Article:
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Weekly Opinion by Lindsey Eck

1 August 2000 PIRATE TALES

They say Napster’s only the beginning

Just when you thought the pirates on the frigate Napster had been made to walk the plank, we hear they’ve been granted a reprieve. Yes, the deus ex machina, as personified by a federal appellate court, has decreed that the Net shall remain safe for freebooters everywhere, at least for the time being.

The logic justifying downloading music without paying for it is what passes for the libertarian philosophy of the wired generation: “Why pay for something I can take for nothing?” Of course there are many justifications: The artists are getting screwed anyway, so who cares if the record company loses; I only download stuff I couldn’t get any other way; some artists actually support the phenomenon. But the main reason deadbeat downloading seems destined to thrive is that those who might enforce the law of copyright seem to be throwing up their hands and proclaiming, if we bust these guys it’ll just pop up somewhere else. A somewhat odd theory of justice, though it was tried for a while in Boston’s Combat Zone. Shame they don’t apply that philosophy to the War on Drugs. But I digress.

Anyway, if the pundits are right and free music swapping is to the ’00s what spouse swapping was to the ’60s, it is sure to spawn imitators. Here for your enjoyment is the Corner Oak guide to future Napster-like services:

Semester. This clever utility, the brainchild of a 19-year-old who finished high school a year early despite hardly studying, allows subscribers to search hard drives all over the world for term papers on a subject they have due. Press a few keys and combine sections of different papers into a new one, change the title, and it isn’t plagiarism — it’s using technology to leverage your time resources!

Sure, some hidebound professors stuck in the 20th century still think students should write every word themselves, but, with all the information out on the Net, what’s left to write personally? Semester connects people from around the world in a seamless web of verbiage far better than what one could produce on one’s own. We predict courts will find Semester perfectly legitimate because, if you shut this service down, it will just pop up in Bermuda or somewhere else we can’t trace.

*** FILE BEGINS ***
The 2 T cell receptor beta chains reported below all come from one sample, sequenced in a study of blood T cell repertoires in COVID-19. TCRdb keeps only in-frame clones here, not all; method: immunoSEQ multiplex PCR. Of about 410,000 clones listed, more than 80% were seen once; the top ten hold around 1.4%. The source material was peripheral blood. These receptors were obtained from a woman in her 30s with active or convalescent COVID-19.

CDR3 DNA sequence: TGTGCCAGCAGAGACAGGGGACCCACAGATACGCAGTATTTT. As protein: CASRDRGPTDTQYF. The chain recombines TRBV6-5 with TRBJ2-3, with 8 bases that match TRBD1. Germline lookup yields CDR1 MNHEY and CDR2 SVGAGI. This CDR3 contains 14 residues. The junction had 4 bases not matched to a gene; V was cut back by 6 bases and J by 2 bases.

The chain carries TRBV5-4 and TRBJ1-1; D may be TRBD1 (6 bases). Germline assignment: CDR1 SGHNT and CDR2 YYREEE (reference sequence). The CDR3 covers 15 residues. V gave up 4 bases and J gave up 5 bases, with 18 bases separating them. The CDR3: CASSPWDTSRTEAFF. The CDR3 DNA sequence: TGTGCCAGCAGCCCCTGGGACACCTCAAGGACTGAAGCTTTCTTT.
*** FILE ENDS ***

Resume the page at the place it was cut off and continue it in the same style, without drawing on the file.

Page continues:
Remember: Copying others’ work made Bill Gates the world’s richest human — why should you be left behind?

Fester. Plotting your next act of cybervandalism but not geeky enough to write the code yourself? Now there’s Fester. This already infamous little utility will search hard drives around the world and download the most destructive virus while immunizing your machine. Fester, developed by a Bulgarian agent known only as T, in its first week of operation has already scored more than a million page views, earned an impressive bounce on its IPO, and knocked out 30 million machines around the globe. Welcome to the Internet age!

Ulster. Sure, the Internet has always been the best medium in the world for terrorist bomb recipes. But, when your Real IRA mate’s just been blown away by Orange Order extremists and you’re eager for revenge, the last thing you need is to spend an hour searching for bomb recipes using Yahoo! or Alta Vista.

Now, with Ulster, you don’t have to. Search hard drives all over the world — even those hard-to-penetrate terror centers in Afghanistan, Colombia, and Idaho — for bomb recipes. Feed in keywords of what you’ve got around the house and get back dozens of lethal instructions in seconds! All traffic is encrypted. Developed by an Irish-American computer engineer (and BC grad) who made a killing in the Route 128 high-tech belt, who wanted to help out the Auld Sod during the troubles, Ulster will blow away the competition!


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